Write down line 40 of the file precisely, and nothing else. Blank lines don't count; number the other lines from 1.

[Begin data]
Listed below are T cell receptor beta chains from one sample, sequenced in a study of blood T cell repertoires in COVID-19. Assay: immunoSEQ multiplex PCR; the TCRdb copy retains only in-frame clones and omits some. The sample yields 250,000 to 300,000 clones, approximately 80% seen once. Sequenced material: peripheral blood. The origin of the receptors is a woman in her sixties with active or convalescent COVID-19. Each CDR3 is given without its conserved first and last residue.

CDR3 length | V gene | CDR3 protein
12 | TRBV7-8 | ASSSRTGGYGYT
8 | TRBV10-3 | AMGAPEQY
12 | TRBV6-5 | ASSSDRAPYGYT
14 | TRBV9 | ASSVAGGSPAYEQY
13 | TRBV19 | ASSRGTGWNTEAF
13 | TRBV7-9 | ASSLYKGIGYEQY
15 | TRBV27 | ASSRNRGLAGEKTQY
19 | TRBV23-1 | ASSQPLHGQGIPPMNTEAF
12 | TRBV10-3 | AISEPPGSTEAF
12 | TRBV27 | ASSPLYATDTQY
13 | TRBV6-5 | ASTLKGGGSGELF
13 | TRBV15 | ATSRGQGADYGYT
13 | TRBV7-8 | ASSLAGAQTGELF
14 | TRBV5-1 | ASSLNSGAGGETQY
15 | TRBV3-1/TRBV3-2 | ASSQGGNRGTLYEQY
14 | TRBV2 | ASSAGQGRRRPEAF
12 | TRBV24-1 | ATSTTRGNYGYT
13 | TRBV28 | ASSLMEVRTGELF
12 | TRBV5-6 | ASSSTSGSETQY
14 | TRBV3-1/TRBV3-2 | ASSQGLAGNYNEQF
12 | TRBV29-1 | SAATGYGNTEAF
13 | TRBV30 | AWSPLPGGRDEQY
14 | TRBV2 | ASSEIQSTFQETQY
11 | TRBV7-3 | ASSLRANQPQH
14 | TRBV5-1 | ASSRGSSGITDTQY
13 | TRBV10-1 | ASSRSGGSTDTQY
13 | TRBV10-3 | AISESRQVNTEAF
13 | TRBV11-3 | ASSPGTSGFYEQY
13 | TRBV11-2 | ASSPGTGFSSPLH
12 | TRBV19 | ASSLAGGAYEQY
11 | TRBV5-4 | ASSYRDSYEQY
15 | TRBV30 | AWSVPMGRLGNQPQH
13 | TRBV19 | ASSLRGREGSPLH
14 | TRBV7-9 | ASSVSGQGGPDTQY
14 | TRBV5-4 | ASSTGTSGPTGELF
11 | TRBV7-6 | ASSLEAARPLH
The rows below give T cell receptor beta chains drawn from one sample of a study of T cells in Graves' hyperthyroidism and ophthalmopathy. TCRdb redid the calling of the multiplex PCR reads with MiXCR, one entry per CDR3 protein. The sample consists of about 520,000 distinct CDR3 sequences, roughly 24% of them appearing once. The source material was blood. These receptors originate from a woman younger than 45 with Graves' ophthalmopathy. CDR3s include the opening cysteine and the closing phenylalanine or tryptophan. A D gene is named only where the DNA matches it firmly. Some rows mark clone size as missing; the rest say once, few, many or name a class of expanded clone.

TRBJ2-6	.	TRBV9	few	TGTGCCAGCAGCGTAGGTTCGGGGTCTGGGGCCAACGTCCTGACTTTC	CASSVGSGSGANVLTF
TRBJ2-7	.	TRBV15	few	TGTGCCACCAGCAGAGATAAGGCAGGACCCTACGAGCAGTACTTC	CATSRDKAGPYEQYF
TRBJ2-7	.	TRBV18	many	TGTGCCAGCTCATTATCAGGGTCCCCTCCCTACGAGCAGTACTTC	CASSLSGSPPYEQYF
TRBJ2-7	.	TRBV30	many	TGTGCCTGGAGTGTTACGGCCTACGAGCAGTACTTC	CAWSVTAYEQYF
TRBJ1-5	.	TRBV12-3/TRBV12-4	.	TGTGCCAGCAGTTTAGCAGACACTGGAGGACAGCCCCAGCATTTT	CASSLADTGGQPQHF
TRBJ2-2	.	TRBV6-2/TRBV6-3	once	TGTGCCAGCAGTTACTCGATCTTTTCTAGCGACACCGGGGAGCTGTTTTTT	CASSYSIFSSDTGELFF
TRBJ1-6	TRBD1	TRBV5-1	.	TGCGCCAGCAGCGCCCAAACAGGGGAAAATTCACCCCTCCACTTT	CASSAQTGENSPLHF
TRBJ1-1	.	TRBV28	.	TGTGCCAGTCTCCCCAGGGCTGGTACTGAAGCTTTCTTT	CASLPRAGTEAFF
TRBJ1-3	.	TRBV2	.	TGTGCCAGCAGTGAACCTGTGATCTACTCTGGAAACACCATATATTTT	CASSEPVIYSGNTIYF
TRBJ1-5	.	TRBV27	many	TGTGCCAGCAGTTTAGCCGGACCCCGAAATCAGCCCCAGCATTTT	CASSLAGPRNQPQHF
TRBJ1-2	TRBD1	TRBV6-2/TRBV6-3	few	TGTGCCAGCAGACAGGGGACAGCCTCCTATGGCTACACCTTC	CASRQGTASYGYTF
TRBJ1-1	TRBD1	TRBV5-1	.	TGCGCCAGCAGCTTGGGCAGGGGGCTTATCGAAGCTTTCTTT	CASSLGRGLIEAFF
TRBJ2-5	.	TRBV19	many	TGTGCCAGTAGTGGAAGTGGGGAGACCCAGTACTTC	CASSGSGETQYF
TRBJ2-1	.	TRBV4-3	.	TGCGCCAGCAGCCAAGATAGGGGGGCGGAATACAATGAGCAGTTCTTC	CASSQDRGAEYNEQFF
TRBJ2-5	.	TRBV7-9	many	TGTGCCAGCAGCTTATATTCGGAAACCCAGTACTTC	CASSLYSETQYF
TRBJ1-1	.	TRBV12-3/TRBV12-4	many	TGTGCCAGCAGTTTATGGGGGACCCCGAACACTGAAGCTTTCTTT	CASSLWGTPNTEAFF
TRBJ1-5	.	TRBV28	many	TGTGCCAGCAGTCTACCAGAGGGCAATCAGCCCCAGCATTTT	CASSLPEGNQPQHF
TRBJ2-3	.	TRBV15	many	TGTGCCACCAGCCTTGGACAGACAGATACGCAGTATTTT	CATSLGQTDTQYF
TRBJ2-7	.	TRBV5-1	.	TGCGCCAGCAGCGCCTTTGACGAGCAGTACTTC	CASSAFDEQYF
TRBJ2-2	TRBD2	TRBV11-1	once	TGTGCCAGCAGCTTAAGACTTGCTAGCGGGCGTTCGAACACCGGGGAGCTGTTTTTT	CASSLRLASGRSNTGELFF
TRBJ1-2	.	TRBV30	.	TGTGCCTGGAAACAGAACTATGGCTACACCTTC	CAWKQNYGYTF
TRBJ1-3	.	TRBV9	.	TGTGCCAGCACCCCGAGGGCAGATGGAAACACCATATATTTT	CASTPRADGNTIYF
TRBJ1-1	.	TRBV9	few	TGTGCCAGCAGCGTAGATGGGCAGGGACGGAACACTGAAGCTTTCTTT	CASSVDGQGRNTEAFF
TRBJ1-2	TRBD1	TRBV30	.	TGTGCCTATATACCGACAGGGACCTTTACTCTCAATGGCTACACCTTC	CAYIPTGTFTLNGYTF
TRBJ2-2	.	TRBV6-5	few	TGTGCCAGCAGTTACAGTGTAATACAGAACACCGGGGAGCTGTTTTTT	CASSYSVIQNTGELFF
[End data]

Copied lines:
TRBJ2-6	.	TRBV9	few	TGTGCCAGCAGCGTAGGTTCGGGGTCTGGGGCCAACGTCCTGACTTTC	CASSVGSGSGANVLTF